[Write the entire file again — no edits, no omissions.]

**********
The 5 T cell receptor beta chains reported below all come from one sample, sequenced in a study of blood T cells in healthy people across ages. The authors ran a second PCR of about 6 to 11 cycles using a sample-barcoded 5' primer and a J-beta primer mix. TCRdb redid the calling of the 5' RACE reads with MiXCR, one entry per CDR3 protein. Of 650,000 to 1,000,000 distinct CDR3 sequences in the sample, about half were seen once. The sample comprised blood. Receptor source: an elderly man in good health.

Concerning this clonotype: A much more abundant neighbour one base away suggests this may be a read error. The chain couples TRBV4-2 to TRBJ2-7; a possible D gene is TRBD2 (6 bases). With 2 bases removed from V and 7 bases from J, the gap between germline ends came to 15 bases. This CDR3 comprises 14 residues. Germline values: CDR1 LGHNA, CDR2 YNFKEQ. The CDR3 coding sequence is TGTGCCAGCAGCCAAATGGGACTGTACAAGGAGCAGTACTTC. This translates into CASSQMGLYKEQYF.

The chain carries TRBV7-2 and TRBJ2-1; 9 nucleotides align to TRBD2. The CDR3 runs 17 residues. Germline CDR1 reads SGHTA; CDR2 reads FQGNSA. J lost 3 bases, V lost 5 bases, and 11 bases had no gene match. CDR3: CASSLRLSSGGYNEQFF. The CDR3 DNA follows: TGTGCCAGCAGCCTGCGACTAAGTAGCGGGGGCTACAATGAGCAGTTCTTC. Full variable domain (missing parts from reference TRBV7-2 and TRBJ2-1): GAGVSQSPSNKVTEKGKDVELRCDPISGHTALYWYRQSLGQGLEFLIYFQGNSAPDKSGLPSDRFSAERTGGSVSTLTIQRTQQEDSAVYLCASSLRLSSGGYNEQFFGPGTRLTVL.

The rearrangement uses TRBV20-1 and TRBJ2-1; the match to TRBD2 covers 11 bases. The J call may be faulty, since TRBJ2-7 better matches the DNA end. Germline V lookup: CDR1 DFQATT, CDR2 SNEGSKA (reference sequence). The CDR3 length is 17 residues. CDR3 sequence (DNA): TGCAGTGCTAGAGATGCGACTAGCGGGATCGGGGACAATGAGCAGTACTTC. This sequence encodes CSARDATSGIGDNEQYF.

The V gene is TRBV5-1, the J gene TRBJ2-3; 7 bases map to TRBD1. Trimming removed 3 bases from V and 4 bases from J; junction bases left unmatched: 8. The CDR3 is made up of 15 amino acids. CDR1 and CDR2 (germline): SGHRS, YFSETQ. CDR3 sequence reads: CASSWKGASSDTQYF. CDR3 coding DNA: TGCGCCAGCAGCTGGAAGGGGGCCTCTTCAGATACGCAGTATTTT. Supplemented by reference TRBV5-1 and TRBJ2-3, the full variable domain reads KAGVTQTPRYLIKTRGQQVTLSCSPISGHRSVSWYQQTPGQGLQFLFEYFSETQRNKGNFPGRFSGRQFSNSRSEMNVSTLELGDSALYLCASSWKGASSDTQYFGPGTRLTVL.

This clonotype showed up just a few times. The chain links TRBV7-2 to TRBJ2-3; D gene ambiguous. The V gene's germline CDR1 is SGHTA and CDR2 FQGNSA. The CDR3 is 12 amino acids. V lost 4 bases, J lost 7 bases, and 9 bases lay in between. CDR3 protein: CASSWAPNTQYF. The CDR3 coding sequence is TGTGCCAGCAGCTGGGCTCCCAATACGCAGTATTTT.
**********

The 5 T cell receptor beta chains reported below all come from one sample, sequenced in a study of blood T cells in healthy people across ages. The authors ran a second PCR of about 6 to 11 cycles using a sample-barcoded 5' primer and a J-beta primer mix. TCRdb redid the calling of the 5' RACE reads with MiXCR, one entry per CDR3 protein. Of 650,000 to 1,000,000 distinct CDR3 sequences in the sample, about half were seen once. The sample comprised blood. Receptor source: an elderly man in good health.

Concerning this clonotype: A much more abundant neighbour one base away suggests this may be a read error. The chain couples TRBV4-2 to TRBJ2-7; a possible D gene is TRBD2 (6 bases). With 2 bases removed from V and 7 bases from J, the gap between germline ends came to 15 bases. This CDR3 comprises 14 residues. Germline values: CDR1 LGHNA, CDR2 YNFKEQ. The CDR3 coding sequence is TGTGCCAGCAGCCAAATGGGACTGTACAAGGAGCAGTACTTC. This translates into CASSQMGLYKEQYF.

The chain carries TRBV7-2 and TRBJ2-1; 9 nucleotides align to TRBD2. The CDR3 runs 17 residues. Germline CDR1 reads SGHTA; CDR2 reads FQGNSA. J lost 3 bases, V lost 5 bases, and 11 bases had no gene match. CDR3: CASSLRLSSGGYNEQFF. The CDR3 DNA follows: TGTGCCAGCAGCCTGCGACTAAGTAGCGGGGGCTACAATGAGCAGTTCTTC. Full variable domain (missing parts from reference TRBV7-2 and TRBJ2-1): GAGVSQSPSNKVTEKGKDVELRCDPISGHTALYWYRQSLGQGLEFLIYFQGNSAPDKSGLPSDRFSAERTGGSVSTLTIQRTQQEDSAVYLCASSLRLSSGGYNEQFFGPGTRLTVL.

The rearrangement uses TRBV20-1 and TRBJ2-1; the match to TRBD2 covers 11 bases. The J call may be faulty, since TRBJ2-7 better matches the DNA end. Germline V lookup: CDR1 DFQATT, CDR2 SNEGSKA (reference sequence). The CDR3 length is 17 residues. CDR3 sequence (DNA): TGCAGTGCTAGAGATGCGACTAGCGGGATCGGGGACAATGAGCAGTACTTC. This sequence encodes CSARDATSGIGDNEQYF.

The V gene is TRBV5-1, the J gene TRBJ2-3; 7 bases map to TRBD1. Trimming removed 3 bases from V and 4 bases from J; junction bases left unmatched: 8. The CDR3 is made up of 15 amino acids. CDR1 and CDR2 (germline): SGHRS, YFSETQ. CDR3 sequence reads: CASSWKGASSDTQYF. CDR3 coding DNA: TGCGCCAGCAGCTGGAAGGGGGCCTCTTCAGATACGCAGTATTTT. Supplemented by reference TRBV5-1 and TRBJ2-3, the full variable domain reads KAGVTQTPRYLIKTRGQQVTLSCSPISGHRSVSWYQQTPGQGLQFLFEYFSETQRNKGNFPGRFSGRQFSNSRSEMNVSTLELGDSALYLCASSWKGASSDTQYFGPGTRLTVL.

This clonotype showed up just a few times. The chain links TRBV7-2 to TRBJ2-3; D gene ambiguous. The V gene's germline CDR1 is SGHTA and CDR2 FQGNSA. The CDR3 is 12 amino acids. V lost 4 bases, J lost 7 bases, and 9 bases lay in between. CDR3 protein: CASSWAPNTQYF. The CDR3 coding sequence is TGTGCCAGCAGCTGGGCTCCCAATACGCAGTATTTT.